Wednesday, June 07, 2023

Mary Harron’s Daliland

Salvador Dali was a self-described “anarchist, monarchist Catholic.” That is three strikes against him in today’s groupthinking world, but Mary Harron made a film about him anyway. He was, after all, the most recognizable artist of his time, or any other. Dali knew it too. His fame combined with his eccentricity and constant financial shortfalls makes him decidedly difficult to work with in Harron’s Daliland, which opens Friday in New York.

At this late stage of Dali’s career, he can practically sell anything with his signature on it, which is fortunate, because he and his wife Gala spend money like water. Frankly, he and his manager, Captain Moore, might even be complicit in flooding the market with dubious prints and lithographs. However, fresh-faced (and fictional) James Linton has yet to be so disillusioned by the art world (but it will come). Initially, he is thrilled when his gallerist boss “lends” him to Dali to assist the preparations for his upcoming show, which still includes painting eighty percent of it, or so.

Initially, Gala Dali was also hoping Linton would “assist” her too, but he wriggles out of those duties when she starts obsessively focusing on her latest “project,” Jeff Fenholt, the Broadway star of
Jesus Christ Superstar, who would eventually become a musical televangelist. Ironically, Dali’s bemused pal Alice Cooper, who eventually starred in the live TV production of Superstar, also appears as a minor supporting character, reacting with a healthy degree of skepticism to the artist’s more over-the-top provocations. Of course, Linton thinks it is all quite charming, especially Ginesta, Dali’s waifish model-entourage member, until things really get to be too much.

In addition to the three strikes from Dali’s politics,
Daliland carries a fourth strike thanks to Ezra Miller, who appears in flashbacks as the young Dali. Yet, ironically, the “troubled” thesp is arguably more convincing and compelling as the younger Dali, especially when recreating the artist’s fits of spasms and bouts of neuroses.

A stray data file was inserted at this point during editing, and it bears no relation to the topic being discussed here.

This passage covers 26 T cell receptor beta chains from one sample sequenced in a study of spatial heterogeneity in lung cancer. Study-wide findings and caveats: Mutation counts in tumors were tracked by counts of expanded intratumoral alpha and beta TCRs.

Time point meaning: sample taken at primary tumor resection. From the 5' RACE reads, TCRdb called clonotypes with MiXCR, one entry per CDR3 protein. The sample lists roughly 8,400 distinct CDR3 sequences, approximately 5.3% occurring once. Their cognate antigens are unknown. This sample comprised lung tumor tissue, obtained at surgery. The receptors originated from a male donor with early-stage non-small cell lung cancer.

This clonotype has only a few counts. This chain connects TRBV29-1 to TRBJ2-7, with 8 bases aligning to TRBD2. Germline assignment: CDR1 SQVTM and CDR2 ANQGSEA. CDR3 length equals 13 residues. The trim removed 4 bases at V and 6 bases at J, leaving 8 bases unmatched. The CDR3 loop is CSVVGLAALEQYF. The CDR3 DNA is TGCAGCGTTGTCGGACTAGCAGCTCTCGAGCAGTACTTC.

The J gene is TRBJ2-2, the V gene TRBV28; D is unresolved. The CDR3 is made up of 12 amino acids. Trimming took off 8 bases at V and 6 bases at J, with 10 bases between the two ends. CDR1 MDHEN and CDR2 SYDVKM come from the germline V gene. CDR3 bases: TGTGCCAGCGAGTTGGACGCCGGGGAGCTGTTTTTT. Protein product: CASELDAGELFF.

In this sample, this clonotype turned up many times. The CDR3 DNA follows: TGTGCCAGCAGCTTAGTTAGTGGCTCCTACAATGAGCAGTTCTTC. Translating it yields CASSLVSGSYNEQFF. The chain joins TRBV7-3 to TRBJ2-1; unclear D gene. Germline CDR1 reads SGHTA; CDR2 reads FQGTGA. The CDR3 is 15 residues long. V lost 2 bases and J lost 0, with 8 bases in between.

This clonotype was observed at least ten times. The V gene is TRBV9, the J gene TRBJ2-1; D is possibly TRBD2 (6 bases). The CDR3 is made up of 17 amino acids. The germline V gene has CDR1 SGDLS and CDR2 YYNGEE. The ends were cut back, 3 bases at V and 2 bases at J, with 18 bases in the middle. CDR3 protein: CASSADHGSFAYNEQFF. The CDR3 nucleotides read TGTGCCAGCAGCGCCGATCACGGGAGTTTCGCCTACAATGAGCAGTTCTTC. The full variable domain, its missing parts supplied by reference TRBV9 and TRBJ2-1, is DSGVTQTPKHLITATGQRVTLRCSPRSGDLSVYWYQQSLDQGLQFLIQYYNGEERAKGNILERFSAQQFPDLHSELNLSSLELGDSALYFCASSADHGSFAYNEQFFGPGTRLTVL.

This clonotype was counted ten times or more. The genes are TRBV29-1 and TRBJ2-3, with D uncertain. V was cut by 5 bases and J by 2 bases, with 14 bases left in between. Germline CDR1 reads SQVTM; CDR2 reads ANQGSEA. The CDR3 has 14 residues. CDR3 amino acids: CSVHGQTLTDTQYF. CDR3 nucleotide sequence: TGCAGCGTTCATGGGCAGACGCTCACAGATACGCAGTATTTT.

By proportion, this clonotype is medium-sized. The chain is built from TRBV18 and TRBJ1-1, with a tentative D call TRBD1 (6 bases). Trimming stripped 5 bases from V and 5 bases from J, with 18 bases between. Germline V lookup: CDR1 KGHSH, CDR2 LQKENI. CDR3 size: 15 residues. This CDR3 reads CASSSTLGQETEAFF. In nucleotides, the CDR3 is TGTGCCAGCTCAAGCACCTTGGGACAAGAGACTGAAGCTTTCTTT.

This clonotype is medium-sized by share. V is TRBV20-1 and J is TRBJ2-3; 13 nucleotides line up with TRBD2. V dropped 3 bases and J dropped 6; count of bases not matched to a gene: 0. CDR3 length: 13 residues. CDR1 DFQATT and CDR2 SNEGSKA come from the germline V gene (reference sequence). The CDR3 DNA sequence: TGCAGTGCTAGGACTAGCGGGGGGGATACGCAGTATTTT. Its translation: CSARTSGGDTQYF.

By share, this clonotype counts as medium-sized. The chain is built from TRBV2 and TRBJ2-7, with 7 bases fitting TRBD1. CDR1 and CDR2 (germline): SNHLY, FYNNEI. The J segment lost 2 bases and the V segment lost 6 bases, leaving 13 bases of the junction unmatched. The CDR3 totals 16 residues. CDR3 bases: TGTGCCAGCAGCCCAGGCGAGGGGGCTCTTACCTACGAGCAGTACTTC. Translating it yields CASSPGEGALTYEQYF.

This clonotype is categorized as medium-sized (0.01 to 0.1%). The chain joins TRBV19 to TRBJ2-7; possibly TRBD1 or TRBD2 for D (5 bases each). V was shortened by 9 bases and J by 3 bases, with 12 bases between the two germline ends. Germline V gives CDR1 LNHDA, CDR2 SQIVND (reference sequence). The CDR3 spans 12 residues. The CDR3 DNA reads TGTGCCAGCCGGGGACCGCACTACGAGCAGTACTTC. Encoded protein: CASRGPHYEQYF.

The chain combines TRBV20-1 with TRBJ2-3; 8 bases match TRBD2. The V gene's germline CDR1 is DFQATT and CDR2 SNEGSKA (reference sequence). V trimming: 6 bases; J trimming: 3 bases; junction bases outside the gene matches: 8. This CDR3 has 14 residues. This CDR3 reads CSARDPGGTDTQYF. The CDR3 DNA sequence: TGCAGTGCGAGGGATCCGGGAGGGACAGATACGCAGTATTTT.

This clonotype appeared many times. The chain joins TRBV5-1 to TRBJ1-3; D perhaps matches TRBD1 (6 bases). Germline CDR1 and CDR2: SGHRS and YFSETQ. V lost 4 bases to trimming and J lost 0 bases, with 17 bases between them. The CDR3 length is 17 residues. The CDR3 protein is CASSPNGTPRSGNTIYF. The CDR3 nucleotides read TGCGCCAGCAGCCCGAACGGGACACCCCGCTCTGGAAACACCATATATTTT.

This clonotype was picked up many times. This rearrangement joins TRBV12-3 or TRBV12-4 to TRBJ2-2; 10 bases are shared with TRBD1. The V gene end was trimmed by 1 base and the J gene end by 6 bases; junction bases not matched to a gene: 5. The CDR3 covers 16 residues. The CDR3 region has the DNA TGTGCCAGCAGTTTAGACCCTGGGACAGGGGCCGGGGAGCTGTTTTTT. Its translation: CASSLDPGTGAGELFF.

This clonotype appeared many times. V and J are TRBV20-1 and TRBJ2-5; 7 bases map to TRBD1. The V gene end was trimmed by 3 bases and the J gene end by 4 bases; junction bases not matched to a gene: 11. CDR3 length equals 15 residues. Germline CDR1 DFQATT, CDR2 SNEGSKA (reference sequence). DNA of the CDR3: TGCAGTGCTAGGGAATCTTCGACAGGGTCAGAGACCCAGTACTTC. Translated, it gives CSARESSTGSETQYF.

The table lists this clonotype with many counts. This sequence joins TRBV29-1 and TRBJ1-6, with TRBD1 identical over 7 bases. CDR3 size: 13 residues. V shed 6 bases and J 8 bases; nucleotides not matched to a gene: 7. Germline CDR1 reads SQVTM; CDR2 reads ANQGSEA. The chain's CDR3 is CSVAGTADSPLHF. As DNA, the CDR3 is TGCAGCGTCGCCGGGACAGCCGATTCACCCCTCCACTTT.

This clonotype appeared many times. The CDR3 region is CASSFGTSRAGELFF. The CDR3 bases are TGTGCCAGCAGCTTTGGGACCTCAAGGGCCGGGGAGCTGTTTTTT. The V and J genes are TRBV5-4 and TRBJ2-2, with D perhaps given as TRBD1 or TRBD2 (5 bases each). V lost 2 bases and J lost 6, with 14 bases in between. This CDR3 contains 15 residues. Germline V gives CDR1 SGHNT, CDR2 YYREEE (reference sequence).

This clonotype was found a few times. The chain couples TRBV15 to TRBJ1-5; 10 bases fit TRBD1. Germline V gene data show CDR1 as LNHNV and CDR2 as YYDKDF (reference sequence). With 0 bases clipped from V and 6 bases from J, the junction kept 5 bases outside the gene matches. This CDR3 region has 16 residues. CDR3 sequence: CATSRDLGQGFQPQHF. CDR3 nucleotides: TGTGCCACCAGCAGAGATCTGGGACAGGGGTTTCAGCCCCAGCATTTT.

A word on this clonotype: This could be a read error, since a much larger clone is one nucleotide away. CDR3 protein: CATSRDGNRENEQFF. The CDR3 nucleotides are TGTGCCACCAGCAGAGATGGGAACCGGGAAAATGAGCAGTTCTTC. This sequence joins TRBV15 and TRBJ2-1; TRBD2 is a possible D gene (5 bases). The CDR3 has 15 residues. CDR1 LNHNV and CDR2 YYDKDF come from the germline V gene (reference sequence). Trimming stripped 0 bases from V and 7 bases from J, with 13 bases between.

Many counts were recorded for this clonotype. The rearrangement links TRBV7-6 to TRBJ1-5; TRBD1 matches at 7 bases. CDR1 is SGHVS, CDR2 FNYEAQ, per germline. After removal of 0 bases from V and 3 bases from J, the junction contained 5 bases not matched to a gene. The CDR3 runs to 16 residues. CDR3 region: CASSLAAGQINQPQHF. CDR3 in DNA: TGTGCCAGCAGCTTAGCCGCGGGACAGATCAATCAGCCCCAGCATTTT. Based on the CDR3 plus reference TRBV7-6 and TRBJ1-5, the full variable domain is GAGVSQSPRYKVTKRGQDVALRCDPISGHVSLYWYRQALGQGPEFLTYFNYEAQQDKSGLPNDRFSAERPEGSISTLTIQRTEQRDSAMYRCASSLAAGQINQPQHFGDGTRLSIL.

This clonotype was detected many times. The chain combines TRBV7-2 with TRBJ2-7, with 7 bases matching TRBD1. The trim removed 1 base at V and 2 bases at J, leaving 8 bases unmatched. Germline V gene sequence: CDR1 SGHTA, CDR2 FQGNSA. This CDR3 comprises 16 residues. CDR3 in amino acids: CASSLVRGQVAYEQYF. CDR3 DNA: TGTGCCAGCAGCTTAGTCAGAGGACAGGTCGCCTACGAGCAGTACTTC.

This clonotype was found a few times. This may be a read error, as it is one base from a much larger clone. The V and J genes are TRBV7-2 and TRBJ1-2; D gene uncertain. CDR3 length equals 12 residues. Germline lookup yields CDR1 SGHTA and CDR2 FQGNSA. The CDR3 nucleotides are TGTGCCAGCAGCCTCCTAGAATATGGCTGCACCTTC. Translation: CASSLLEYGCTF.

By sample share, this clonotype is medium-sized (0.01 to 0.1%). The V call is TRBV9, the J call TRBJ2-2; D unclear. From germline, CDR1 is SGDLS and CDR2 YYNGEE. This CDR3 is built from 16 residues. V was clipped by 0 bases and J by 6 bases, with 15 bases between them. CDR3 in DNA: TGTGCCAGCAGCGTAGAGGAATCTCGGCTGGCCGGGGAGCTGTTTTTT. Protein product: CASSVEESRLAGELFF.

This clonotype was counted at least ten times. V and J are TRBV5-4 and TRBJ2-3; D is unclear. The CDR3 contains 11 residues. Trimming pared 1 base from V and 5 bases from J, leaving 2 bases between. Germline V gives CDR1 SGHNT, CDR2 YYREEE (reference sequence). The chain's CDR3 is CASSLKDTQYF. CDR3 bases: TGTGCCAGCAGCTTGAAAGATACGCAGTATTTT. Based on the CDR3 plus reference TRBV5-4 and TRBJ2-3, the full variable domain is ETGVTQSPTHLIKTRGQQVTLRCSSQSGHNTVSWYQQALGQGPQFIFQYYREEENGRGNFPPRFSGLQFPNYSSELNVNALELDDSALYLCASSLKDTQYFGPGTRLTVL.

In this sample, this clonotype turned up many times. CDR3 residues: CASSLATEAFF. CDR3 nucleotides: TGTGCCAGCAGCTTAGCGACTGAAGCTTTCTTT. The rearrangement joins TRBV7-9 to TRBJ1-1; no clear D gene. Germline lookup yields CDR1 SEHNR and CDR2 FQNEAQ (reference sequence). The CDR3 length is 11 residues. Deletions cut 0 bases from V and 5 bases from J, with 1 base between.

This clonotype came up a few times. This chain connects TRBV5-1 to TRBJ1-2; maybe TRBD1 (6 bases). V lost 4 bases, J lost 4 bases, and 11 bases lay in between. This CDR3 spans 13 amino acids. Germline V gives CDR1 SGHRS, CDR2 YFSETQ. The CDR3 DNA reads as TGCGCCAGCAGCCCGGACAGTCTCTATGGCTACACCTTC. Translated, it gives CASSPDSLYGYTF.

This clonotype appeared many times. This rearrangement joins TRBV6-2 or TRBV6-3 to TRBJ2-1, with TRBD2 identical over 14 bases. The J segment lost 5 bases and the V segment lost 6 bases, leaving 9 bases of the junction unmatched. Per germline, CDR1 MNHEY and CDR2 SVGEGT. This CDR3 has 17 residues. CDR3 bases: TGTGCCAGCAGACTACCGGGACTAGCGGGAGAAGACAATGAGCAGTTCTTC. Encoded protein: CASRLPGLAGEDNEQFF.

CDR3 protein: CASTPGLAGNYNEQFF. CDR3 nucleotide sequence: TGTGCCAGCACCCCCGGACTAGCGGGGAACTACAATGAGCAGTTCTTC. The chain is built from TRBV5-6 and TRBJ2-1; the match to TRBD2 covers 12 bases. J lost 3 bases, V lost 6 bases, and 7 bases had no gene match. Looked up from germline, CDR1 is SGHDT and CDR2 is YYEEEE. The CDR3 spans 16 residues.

Admittedly, Sir Ben Kingsley is highly entertaining to watch chewing the scenery as the older incarnation of the artist-provocateur, but his performance is more about embracing and accentuating Dali’s eccentricities than exploring his inner psyche. Arguably, Miller is more successful at the latter, with far less screen-time.

It is also a rather pleasant surprise how much Christopher Briney brings to the film as Linton, because his character’s main reason for being is to gawk at the Dali’s unconventional excesses. Yet, he really helps humanize the film. There is no question the final sequence would not payoff to the extent that it does, if he were not so solid anchoring the film. Likewise, Rupert Graves is drily effective and roguishly charming as the dodgy Captain. For much of the film, Barbara Sukowa’s Gala is a real pill, but she eventually reveals the woman’s profound sadness.

All the bacchanal revelries guarantee
Daliland is never boring, but it rarely ventures below surface depth. The producers’ apparent inability to secure the rights to show Dali’s most iconic works is also a conspicuous drawback Harron never fully manages to work around. The film is flamboyant and eager to scandalize, but it more like a box of sugary candies than a meaty meal you can sink your teeth into. After watching the film, most viewers will feel like Dali is an even more distant figure than before. Recommended only for those in the mood for some gossipy spectacle, Daliland opens this Friday (6/9) in New York, at the Quad.